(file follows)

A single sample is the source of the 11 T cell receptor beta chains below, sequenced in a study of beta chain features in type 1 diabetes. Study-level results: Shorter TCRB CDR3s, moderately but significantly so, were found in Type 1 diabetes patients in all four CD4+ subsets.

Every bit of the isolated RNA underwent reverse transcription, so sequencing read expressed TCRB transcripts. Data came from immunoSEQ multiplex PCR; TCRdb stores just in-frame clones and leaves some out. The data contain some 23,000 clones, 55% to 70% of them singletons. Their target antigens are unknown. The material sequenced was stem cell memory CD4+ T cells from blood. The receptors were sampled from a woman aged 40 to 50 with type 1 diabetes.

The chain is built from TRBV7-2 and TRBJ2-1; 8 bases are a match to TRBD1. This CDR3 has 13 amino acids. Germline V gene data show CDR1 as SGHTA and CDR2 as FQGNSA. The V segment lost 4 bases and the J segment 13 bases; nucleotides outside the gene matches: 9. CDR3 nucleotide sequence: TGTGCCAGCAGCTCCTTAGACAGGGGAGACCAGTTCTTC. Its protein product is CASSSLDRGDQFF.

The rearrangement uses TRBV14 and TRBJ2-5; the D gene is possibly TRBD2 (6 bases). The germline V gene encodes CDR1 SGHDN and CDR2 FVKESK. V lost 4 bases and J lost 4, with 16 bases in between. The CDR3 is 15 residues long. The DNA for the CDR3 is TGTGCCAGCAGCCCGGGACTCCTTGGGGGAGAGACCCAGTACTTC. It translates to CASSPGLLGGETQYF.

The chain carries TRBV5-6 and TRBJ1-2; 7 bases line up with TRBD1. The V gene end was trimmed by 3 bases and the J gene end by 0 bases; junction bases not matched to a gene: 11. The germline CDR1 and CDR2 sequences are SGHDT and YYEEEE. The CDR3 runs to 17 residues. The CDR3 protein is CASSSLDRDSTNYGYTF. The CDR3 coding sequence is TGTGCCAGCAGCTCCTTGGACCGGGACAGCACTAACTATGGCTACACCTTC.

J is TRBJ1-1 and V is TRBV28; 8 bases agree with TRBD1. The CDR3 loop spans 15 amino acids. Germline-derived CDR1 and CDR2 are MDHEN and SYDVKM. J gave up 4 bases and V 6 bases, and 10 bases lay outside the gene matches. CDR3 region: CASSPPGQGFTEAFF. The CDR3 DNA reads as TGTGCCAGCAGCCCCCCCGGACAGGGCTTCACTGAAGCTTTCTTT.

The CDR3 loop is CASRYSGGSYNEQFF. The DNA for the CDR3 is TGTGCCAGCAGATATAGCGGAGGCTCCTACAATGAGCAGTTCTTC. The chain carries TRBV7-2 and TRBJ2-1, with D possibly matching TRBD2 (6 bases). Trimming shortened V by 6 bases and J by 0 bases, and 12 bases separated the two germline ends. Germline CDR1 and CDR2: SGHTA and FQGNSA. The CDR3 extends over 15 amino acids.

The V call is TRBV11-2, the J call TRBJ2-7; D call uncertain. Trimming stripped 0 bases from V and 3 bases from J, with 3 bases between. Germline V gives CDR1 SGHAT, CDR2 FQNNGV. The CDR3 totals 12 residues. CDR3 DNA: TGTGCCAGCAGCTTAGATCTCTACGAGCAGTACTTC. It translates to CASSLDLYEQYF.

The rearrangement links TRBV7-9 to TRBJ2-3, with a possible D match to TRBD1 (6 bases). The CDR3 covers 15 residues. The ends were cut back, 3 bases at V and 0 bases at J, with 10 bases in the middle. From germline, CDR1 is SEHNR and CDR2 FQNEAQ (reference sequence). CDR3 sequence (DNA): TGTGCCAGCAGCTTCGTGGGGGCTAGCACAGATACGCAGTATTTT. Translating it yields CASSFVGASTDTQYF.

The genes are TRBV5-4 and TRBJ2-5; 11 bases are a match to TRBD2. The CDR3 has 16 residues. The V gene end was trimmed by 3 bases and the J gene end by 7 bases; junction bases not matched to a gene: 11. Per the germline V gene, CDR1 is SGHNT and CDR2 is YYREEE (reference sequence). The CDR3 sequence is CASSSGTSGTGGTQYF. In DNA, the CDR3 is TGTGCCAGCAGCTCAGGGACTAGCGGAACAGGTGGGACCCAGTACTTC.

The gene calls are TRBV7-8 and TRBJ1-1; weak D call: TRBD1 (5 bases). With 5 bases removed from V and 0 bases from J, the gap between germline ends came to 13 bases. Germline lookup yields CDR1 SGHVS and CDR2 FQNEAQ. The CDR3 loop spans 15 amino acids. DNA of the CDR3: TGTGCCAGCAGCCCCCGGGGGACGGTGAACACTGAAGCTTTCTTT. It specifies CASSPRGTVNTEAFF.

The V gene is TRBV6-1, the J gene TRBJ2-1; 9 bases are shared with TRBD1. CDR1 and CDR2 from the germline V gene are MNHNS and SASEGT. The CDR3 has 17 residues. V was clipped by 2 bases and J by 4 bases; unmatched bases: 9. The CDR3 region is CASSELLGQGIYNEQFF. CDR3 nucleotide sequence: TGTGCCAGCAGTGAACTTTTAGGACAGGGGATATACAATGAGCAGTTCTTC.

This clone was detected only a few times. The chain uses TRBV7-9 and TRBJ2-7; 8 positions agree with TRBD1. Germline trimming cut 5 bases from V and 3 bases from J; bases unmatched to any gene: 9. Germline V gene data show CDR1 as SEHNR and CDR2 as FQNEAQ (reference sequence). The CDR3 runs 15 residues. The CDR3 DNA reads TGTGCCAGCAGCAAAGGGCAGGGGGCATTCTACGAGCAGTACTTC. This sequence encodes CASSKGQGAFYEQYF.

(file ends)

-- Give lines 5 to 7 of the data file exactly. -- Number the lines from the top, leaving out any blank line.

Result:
The chain carries TRBV5-6 and TRBJ1-2; 7 bases line up with TRBD1. The V gene end was trimmed by 3 bases and the J gene end by 0 bases; junction bases not matched to a gene: 11. The germline CDR1 and CDR2 sequences are SGHDT and YYEEEE. The CDR3 runs to 17 residues. The CDR3 protein is CASSSLDRDSTNYGYTF. The CDR3 coding sequence is TGTGCCAGCAGCTCCTTGGACCGGGACAGCACTAACTATGGCTACACCTTC.

J is TRBJ1-1 and V is TRBV28; 8 bases agree with TRBD1. The CDR3 loop spans 15 amino acids. Germline-derived CDR1 and CDR2 are MDHEN and SYDVKM. J gave up 4 bases and V 6 bases, and 10 bases lay outside the gene matches. CDR3 region: CASSPPGQGFTEAFF. The CDR3 DNA reads as TGTGCCAGCAGCCCCCCCGGACAGGGCTTCACTGAAGCTTTCTTT.

The CDR3 loop is CASRYSGGSYNEQFF. The DNA for the CDR3 is TGTGCCAGCAGATATAGCGGAGGCTCCTACAATGAGCAGTTCTTC. The chain carries TRBV7-2 and TRBJ2-1, with D possibly matching TRBD2 (6 bases). Trimming shortened V by 6 bases and J by 0 bases, and 12 bases separated the two germline ends. Germline CDR1 and CDR2: SGHTA and FQGNSA. The CDR3 extends over 15 amino acids.